CARDINALITY BASED APPROACH FOR RELIABILITY REDUNDANCY OPTIMIZATION OF FLOW NETWORKS

Kumar Pardeep

Department of Instrumentation, Kurukshetra University, Kurukshetra, - 136 119, India Fax: +91 1744 - 238 277, 238 191, 238 035. E-mail: pardeep_kuk@rediffmail.com

ABSTRACT

In flow networks, a reliability model representing telecommunications networks is independent of topological information, but depends on traffic path attributes like delay, reliability and capacity etc.. The performance of such networks from quality of service point of view is the measure of its flow capacity which can satisfy the customers demand. To design a flow network which can meet the desired performance goal, a cardinality based approach for reliability redundancy optimization using composite performance measure integrating reliability and capacity has been proposed. The method utilizes cardinality based criteria to optimize main flow paths and backup paths on priority basis. The algorithm is reasonably efficient due to reduced computation work even for large telecommunication networks.

Keywords: flow networks; capacity; telecommunication networks; heuristics.

1 INTRODUCTION

In networks where nodes and links associate reliability or probabilities of failure are called reliability or probability network models. In such models, reliability optimization of networks is a common topic. Many researchers have emphasized that such evaluations are useful in designing reliable telecommunications networks (Abraham 1979, Theologou & Carlier 1991, Kuo et al. 2007, Schneeweiss 1989). However, this might not be true because constrained reliability optimization of networks has generally been studied with reliability as connectivity measure only. But the practical systems such as computer networks, telecommunication networks, transportation systems, electrical power transmission networks, internet etc. are mostly linked with the performance. The performance of such networks is not only associated with network reliability but also depends on load carrying capacity of each node and link of the network and are termed as flow networks. Therefore, some researchers (Nagamochi & Ibaraki 1992, Varshney et al. 1994, Chan et al. 1997, Soh & Rai 2005) have proposed improved models (termed as capacity related reliability models) to represent performance degradation. These give additional capacities to nodes & links and define the performance for telecommunications networks as the maximum flow determined using standard graph theory. However, it is not true in modern telecommunication networks as the selection of paths to transport flow are decided by routing mechanism and logical links assigned in physical layer. Therefore, all paths of network are not active to carry flow from source to destination. The selection of specific routing paths out of various possibilities is based on certain considerations like reliability, cost and quality. Capacity related reliability (CRR) graph models ignore such actual conditions of telecommunication network design (Hayashi 2008).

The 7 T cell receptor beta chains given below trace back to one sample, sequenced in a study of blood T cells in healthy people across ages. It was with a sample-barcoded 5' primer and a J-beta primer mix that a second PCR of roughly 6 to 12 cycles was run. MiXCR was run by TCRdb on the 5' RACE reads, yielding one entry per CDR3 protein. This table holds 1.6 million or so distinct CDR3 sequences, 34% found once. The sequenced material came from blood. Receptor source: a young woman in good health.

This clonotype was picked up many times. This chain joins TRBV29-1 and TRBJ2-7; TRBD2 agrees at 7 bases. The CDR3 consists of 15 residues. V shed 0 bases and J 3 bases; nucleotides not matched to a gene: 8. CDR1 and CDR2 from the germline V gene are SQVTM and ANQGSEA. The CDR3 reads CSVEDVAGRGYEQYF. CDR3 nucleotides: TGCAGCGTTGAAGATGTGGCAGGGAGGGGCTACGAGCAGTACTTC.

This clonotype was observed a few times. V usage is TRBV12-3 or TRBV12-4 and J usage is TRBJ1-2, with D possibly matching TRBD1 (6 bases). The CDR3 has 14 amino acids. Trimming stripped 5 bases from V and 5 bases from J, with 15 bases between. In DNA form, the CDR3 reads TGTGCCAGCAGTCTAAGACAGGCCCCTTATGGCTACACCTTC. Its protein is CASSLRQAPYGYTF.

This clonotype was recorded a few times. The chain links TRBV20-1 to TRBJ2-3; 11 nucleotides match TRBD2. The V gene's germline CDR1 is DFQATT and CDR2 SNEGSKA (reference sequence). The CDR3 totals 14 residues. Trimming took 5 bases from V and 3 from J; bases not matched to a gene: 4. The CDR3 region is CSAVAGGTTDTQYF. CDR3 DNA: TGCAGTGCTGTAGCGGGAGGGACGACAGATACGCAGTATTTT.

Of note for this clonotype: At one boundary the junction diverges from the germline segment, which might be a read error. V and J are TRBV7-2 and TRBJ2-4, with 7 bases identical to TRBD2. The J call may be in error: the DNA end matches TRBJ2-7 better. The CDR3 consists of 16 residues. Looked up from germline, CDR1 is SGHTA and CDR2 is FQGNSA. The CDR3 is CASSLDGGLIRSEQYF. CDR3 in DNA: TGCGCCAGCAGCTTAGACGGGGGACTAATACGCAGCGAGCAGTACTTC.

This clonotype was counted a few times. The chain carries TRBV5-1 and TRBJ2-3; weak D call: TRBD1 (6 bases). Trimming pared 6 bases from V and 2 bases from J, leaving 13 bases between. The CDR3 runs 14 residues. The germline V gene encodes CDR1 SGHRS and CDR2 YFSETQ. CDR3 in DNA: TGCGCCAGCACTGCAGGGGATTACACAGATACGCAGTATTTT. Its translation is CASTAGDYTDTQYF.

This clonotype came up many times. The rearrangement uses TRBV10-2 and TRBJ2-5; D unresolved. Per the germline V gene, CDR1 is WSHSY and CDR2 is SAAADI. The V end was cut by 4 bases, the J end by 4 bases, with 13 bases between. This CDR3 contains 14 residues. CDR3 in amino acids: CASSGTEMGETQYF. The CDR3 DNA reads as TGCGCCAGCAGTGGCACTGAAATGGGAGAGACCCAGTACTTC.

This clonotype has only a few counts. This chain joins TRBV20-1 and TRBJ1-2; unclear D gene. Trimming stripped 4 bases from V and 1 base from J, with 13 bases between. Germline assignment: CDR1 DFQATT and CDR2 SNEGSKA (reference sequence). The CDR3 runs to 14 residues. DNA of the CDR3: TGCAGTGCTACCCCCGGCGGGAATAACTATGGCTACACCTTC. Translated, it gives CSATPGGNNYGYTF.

Many workers (Wang 2004, Hwang 2005, Ha 2006, Ramirez 2005, 2006) have applied different hierarchical importance criterion such as cutsets and pathsets criticality, Birnbaum importance, component importance, optimal assignment, structural importance and cardinality of pathsets,